Photo courtesy Chelsea Burks, CDNB Photography

By Cleo Creech

Komansé Dance Theater (KDT) takes it name from the Haitian/Creole word for beginning, as in the beginning of a conversation or dialogue. Creative Director Raianna Brown takes that mission seriously as she brings Skid to the stage at the Ferst Center for the Arts, at Georgia Tech on Jan. 25 and 26.

Inspired in part by the work of writer and social justice pioneer James Baldwin as well as current social justice issues like gentrification and homelessness, Skid explores the effects of societies torn apart and individuals who are tossed aside and have their humanity ignored. The KDT dancers bring us along on this journey, using elements of classical and modern dance, tap, West African influences and even trap music, jazz and hip-hop.

Creative Director, Raianna Brown works to create a safe space for young dancers to explore their own experiences as well as inviting and challenging the audience to connect on a very personal level on issues that are too often framed as only affecting the “other” In society.

Skid is also the product of a new Art@Tech program that promotes collaborative projects that cross multiple university disciplines. In Skid KDT is partnering with 3D print fashion designer, Shami Oshun, to create a truly unique and engaging performance space.

Creative Director Brown is known to a lot of the Atlanta Dance community. She started dancing when she was only four and further honed her craft through Spelman’s Summer Dance Institute as well as Price Performing Arts Center. She’s since gone on to train with numerous national dance institutions including Alvin Ailey American Dance Theater and Alonzo King’s LINES Ballet in San Francisco.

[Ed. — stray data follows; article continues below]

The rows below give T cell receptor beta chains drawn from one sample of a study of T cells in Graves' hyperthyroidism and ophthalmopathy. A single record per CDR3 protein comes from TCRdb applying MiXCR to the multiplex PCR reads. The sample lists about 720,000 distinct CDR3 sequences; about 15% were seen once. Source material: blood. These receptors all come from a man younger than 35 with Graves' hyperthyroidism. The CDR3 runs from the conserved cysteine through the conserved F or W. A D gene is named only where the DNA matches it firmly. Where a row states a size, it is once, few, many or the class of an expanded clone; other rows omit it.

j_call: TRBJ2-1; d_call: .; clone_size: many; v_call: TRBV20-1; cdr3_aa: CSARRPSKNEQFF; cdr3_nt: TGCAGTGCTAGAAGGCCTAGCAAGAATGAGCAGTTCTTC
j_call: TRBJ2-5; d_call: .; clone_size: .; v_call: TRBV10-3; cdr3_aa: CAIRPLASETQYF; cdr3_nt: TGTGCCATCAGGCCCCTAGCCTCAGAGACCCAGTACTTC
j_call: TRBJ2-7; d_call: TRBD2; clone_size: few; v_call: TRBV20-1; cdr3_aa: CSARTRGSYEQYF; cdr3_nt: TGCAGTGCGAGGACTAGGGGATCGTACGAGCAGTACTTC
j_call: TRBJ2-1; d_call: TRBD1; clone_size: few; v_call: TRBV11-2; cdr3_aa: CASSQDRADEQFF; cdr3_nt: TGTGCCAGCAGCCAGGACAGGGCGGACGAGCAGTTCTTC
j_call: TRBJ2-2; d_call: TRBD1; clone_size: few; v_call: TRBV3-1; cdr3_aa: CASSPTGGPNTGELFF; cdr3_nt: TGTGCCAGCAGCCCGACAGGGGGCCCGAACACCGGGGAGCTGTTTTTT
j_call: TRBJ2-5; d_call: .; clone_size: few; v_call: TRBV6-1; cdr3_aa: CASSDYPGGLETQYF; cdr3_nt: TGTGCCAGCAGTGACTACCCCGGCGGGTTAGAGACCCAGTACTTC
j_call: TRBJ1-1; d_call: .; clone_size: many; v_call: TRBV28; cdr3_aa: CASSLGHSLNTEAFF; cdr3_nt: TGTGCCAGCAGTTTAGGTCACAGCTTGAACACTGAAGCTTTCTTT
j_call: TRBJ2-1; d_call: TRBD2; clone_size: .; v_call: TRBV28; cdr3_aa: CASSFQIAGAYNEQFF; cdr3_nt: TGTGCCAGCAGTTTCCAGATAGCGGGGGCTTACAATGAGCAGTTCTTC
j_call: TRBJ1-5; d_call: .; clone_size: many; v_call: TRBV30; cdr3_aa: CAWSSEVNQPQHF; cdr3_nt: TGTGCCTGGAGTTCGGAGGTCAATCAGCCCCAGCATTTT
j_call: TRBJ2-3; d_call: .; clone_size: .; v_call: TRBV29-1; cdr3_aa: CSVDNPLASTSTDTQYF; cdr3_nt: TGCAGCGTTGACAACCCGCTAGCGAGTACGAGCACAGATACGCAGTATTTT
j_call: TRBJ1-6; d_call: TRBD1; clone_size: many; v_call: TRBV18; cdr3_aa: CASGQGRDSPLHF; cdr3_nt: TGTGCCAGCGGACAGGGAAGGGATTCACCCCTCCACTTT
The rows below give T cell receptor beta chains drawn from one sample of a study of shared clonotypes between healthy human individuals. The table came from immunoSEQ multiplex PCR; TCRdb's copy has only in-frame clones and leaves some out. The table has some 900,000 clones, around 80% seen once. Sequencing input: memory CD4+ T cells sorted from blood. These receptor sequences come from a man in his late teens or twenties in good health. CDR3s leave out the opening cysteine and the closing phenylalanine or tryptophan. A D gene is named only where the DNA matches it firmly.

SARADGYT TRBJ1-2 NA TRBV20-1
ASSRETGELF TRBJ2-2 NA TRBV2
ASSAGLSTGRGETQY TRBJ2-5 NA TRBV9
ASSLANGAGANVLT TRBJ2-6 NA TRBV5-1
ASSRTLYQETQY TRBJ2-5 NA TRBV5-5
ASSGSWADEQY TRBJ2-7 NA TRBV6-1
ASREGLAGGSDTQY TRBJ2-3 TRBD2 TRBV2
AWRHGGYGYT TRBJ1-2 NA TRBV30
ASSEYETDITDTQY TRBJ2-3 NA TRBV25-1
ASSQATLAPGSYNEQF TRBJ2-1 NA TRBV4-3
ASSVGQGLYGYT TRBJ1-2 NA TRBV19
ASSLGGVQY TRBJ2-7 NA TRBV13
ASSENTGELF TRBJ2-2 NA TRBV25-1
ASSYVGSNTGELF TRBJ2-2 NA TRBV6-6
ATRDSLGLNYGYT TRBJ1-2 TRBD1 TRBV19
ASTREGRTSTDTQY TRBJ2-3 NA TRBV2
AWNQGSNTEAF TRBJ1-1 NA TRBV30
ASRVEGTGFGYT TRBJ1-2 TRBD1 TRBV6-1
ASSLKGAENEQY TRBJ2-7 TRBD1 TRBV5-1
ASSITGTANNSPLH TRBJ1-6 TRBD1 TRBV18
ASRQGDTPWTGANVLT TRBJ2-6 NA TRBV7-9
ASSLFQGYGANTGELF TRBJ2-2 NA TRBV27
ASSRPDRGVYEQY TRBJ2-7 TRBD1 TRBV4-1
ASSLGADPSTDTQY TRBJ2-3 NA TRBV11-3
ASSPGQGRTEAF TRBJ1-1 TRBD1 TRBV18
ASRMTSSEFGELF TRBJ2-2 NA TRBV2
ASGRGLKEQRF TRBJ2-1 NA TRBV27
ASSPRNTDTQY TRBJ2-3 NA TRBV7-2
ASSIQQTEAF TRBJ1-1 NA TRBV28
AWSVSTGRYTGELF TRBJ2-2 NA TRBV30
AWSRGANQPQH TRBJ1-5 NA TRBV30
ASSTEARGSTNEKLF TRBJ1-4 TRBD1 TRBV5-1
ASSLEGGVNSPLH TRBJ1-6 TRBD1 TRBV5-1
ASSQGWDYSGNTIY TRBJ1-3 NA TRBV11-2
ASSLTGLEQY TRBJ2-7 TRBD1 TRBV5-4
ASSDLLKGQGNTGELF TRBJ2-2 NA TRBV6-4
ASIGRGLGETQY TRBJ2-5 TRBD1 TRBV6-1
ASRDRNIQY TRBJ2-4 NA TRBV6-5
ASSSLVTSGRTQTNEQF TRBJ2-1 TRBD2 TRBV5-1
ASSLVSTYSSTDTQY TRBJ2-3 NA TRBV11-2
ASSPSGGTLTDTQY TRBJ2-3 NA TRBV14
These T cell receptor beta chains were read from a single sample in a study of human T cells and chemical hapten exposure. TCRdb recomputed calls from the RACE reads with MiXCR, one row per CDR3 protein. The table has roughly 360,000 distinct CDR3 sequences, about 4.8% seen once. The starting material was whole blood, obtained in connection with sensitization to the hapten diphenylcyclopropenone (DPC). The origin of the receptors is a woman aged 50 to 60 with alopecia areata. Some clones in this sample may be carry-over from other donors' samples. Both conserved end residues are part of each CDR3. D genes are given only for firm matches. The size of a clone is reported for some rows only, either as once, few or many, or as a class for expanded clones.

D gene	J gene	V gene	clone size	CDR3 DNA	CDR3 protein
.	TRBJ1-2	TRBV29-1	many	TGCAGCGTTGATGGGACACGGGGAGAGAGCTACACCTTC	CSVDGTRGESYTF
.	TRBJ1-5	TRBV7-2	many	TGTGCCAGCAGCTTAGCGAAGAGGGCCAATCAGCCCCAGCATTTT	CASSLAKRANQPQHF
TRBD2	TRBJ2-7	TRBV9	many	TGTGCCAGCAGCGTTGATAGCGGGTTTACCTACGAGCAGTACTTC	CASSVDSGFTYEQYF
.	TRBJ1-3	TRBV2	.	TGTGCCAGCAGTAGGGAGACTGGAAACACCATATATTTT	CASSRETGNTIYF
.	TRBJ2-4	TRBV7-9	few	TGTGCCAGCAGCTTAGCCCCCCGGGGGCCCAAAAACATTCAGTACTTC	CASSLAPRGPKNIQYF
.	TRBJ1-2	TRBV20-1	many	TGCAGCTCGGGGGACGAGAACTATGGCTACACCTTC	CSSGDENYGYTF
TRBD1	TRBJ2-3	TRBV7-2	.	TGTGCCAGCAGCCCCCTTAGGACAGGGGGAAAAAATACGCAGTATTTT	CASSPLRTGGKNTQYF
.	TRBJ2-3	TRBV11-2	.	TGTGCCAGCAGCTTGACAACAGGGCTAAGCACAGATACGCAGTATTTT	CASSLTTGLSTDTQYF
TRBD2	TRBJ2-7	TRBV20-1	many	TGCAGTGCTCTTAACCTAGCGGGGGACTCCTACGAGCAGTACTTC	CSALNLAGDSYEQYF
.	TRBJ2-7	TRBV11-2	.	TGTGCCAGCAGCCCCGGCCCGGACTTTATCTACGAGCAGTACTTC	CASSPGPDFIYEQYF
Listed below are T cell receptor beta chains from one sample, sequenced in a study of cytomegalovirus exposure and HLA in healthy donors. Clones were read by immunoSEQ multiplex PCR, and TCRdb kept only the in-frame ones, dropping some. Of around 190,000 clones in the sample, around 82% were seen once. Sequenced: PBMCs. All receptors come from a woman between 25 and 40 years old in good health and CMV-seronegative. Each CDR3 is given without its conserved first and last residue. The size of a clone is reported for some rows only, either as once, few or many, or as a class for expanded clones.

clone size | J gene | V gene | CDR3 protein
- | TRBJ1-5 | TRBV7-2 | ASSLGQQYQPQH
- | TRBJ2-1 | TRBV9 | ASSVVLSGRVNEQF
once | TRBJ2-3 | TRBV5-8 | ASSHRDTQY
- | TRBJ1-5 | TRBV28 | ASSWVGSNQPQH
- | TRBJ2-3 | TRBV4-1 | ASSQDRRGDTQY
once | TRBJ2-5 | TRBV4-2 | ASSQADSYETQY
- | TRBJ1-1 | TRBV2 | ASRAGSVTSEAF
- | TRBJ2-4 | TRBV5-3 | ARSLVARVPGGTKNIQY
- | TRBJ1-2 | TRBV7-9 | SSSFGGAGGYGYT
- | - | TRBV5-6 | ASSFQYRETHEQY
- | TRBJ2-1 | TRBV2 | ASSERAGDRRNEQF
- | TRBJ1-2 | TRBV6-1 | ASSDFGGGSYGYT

She’s also taken on commissions for a number of previous local productions, many of these dealing with social justice issues. Dance patrons may have seen her work in past presentations of in Human (GA Tech), King Kunta (Emory) and 4 Hours. Her dance piece I Can’t Breath, which deals with incidents of police violence against black men, was performed in Atlanta then later restaged in Sorrento, Italy.

So from Dancer then Choreographer, the role of Creative Director seems a logical next step for Brown. She strikes you as one of those people who are always on the go, and always working towards and focused on her next big challenge. She’s also genuinely engaged and concerned about the world around her and her part in it, what she as an artist can bring to the table. With Dance as her medium, Brown seeks to bring authenticity and vulnerability to works that seek to highlight human connection and truth.

For tickets and information, visit this link.

Collin Kelley

Collin Kelley has been the editor of Atlanta Intown for two decades and has been a journalist and freelance writer for 35 years. He’s also an award-winning poet and novelist.